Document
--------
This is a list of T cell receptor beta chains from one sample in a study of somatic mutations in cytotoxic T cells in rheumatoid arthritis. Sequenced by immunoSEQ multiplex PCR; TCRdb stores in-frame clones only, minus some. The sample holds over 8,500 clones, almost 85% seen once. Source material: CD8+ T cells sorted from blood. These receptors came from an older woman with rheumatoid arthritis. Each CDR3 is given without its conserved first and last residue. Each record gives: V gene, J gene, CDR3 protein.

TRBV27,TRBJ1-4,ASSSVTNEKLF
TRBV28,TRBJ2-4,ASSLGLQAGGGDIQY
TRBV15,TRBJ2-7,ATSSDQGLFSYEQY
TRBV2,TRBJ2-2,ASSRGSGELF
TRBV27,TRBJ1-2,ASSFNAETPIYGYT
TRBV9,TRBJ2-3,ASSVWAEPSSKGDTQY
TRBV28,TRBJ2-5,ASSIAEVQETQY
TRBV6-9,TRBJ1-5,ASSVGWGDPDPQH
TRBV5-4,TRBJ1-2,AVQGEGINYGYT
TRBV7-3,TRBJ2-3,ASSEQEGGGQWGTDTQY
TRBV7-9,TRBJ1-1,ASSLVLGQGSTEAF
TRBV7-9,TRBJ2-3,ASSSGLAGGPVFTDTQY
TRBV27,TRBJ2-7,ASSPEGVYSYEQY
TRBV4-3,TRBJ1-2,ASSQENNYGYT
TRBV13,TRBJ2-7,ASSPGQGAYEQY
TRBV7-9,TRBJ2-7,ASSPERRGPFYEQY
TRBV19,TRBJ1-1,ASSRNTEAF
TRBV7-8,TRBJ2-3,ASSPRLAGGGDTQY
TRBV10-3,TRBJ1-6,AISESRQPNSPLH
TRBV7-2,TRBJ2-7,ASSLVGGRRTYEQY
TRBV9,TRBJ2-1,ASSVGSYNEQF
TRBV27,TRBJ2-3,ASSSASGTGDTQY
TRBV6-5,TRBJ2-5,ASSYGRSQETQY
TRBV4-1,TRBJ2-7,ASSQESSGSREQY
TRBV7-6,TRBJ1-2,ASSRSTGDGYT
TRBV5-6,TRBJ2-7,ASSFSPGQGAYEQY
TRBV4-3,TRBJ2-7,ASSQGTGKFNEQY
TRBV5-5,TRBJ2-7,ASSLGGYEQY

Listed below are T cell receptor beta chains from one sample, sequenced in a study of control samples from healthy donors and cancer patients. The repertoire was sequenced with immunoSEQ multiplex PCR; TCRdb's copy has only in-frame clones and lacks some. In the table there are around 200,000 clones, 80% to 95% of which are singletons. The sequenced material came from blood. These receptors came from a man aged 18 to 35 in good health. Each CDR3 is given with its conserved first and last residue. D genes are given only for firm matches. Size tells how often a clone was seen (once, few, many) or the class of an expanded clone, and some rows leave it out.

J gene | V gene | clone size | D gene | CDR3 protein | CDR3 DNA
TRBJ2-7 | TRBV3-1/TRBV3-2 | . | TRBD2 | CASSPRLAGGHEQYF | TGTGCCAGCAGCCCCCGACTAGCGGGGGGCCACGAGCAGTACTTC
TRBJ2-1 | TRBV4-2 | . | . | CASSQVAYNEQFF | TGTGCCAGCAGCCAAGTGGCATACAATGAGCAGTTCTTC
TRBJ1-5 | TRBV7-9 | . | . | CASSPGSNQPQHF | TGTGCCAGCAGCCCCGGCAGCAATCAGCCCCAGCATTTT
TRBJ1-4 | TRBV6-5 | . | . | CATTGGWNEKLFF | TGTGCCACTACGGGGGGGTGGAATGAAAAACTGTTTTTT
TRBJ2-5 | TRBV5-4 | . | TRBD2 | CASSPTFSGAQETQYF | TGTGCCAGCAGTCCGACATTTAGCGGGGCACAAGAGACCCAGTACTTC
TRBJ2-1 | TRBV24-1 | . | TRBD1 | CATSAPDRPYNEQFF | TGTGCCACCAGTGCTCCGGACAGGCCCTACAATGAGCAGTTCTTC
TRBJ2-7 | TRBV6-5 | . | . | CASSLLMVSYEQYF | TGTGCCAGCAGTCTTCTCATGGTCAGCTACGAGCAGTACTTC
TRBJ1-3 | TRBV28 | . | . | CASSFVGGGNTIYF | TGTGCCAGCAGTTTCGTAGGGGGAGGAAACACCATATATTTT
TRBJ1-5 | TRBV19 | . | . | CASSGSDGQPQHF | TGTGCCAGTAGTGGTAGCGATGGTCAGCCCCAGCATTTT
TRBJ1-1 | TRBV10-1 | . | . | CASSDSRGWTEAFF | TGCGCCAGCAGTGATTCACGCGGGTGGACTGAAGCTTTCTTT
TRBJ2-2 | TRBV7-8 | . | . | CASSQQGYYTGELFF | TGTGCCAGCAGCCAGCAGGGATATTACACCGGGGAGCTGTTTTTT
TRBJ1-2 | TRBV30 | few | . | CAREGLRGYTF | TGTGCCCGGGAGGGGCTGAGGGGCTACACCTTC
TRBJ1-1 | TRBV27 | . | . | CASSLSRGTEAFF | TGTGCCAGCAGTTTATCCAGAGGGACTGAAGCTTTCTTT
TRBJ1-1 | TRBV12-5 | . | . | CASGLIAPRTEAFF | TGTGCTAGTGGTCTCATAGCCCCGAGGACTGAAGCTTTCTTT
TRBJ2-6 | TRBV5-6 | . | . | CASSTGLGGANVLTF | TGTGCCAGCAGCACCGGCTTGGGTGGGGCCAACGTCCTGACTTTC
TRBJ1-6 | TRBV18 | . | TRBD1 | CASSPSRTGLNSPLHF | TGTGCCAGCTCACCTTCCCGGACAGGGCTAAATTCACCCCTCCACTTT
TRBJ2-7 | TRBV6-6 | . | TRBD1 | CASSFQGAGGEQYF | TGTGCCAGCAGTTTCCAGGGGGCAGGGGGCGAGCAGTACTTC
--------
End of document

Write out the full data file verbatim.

This is a list of T cell receptor beta chains from one sample in a study of somatic mutations in cytotoxic T cells in rheumatoid arthritis. Sequenced by immunoSEQ multiplex PCR; TCRdb stores in-frame clones only, minus some. The sample holds over 8,500 clones, almost 85% seen once. Source material: CD8+ T cells sorted from blood. These receptors came from an older woman with rheumatoid arthritis. Each CDR3 is given without its conserved first and last residue. Each record gives: V gene, J gene, CDR3 protein.

TRBV27,TRBJ1-4,ASSSVTNEKLF
TRBV28,TRBJ2-4,ASSLGLQAGGGDIQY
TRBV15,TRBJ2-7,ATSSDQGLFSYEQY
TRBV2,TRBJ2-2,ASSRGSGELF
TRBV27,TRBJ1-2,ASSFNAETPIYGYT
TRBV9,TRBJ2-3,ASSVWAEPSSKGDTQY
TRBV28,TRBJ2-5,ASSIAEVQETQY
TRBV6-9,TRBJ1-5,ASSVGWGDPDPQH
TRBV5-4,TRBJ1-2,AVQGEGINYGYT
TRBV7-3,TRBJ2-3,ASSEQEGGGQWGTDTQY
TRBV7-9,TRBJ1-1,ASSLVLGQGSTEAF
TRBV7-9,TRBJ2-3,ASSSGLAGGPVFTDTQY
TRBV27,TRBJ2-7,ASSPEGVYSYEQY
TRBV4-3,TRBJ1-2,ASSQENNYGYT
TRBV13,TRBJ2-7,ASSPGQGAYEQY
TRBV7-9,TRBJ2-7,ASSPERRGPFYEQY
TRBV19,TRBJ1-1,ASSRNTEAF
TRBV7-8,TRBJ2-3,ASSPRLAGGGDTQY
TRBV10-3,TRBJ1-6,AISESRQPNSPLH
TRBV7-2,TRBJ2-7,ASSLVGGRRTYEQY
TRBV9,TRBJ2-1,ASSVGSYNEQF
TRBV27,TRBJ2-3,ASSSASGTGDTQY
TRBV6-5,TRBJ2-5,ASSYGRSQETQY
TRBV4-1,TRBJ2-7,ASSQESSGSREQY
TRBV7-6,TRBJ1-2,ASSRSTGDGYT
TRBV5-6,TRBJ2-7,ASSFSPGQGAYEQY
TRBV4-3,TRBJ2-7,ASSQGTGKFNEQY
TRBV5-5,TRBJ2-7,ASSLGGYEQY

Listed below are T cell receptor beta chains from one sample, sequenced in a study of control samples from healthy donors and cancer patients. The repertoire was sequenced with immunoSEQ multiplex PCR; TCRdb's copy has only in-frame clones and lacks some. In the table there are around 200,000 clones, 80% to 95% of which are singletons. The sequenced material came from blood. These receptors came from a man aged 18 to 35 in good health. Each CDR3 is given with its conserved first and last residue. D genes are given only for firm matches. Size tells how often a clone was seen (once, few, many) or the class of an expanded clone, and some rows leave it out.

J gene | V gene | clone size | D gene | CDR3 protein | CDR3 DNA
TRBJ2-7 | TRBV3-1/TRBV3-2 | . | TRBD2 | CASSPRLAGGHEQYF | TGTGCCAGCAGCCCCCGACTAGCGGGGGGCCACGAGCAGTACTTC
TRBJ2-1 | TRBV4-2 | . | . | CASSQVAYNEQFF | TGTGCCAGCAGCCAAGTGGCATACAATGAGCAGTTCTTC
TRBJ1-5 | TRBV7-9 | . | . | CASSPGSNQPQHF | TGTGCCAGCAGCCCCGGCAGCAATCAGCCCCAGCATTTT
TRBJ1-4 | TRBV6-5 | . | . | CATTGGWNEKLFF | TGTGCCACTACGGGGGGGTGGAATGAAAAACTGTTTTTT
TRBJ2-5 | TRBV5-4 | . | TRBD2 | CASSPTFSGAQETQYF | TGTGCCAGCAGTCCGACATTTAGCGGGGCACAAGAGACCCAGTACTTC
TRBJ2-1 | TRBV24-1 | . | TRBD1 | CATSAPDRPYNEQFF | TGTGCCACCAGTGCTCCGGACAGGCCCTACAATGAGCAGTTCTTC
TRBJ2-7 | TRBV6-5 | . | . | CASSLLMVSYEQYF | TGTGCCAGCAGTCTTCTCATGGTCAGCTACGAGCAGTACTTC
TRBJ1-3 | TRBV28 | . | . | CASSFVGGGNTIYF | TGTGCCAGCAGTTTCGTAGGGGGAGGAAACACCATATATTTT
TRBJ1-5 | TRBV19 | . | . | CASSGSDGQPQHF | TGTGCCAGTAGTGGTAGCGATGGTCAGCCCCAGCATTTT
TRBJ1-1 | TRBV10-1 | . | . | CASSDSRGWTEAFF | TGCGCCAGCAGTGATTCACGCGGGTGGACTGAAGCTTTCTTT
TRBJ2-2 | TRBV7-8 | . | . | CASSQQGYYTGELFF | TGTGCCAGCAGCCAGCAGGGATATTACACCGGGGAGCTGTTTTTT
TRBJ1-2 | TRBV30 | few | . | CAREGLRGYTF | TGTGCCCGGGAGGGGCTGAGGGGCTACACCTTC
TRBJ1-1 | TRBV27 | . | . | CASSLSRGTEAFF | TGTGCCAGCAGTTTATCCAGAGGGACTGAAGCTTTCTTT
TRBJ1-1 | TRBV12-5 | . | . | CASGLIAPRTEAFF | TGTGCTAGTGGTCTCATAGCCCCGAGGACTGAAGCTTTCTTT
TRBJ2-6 | TRBV5-6 | . | . | CASSTGLGGANVLTF | TGTGCCAGCAGCACCGGCTTGGGTGGGGCCAACGTCCTGACTTTC
TRBJ1-6 | TRBV18 | . | TRBD1 | CASSPSRTGLNSPLHF | TGTGCCAGCTCACCTTCCCGGACAGGGCTAAATTCACCCCTCCACTTT
TRBJ2-7 | TRBV6-6 | . | TRBD1 | CASSFQGAGGEQYF | TGTGCCAGCAGTTTCCAGGGGGCAGGGGGCGAGCAGTACTTC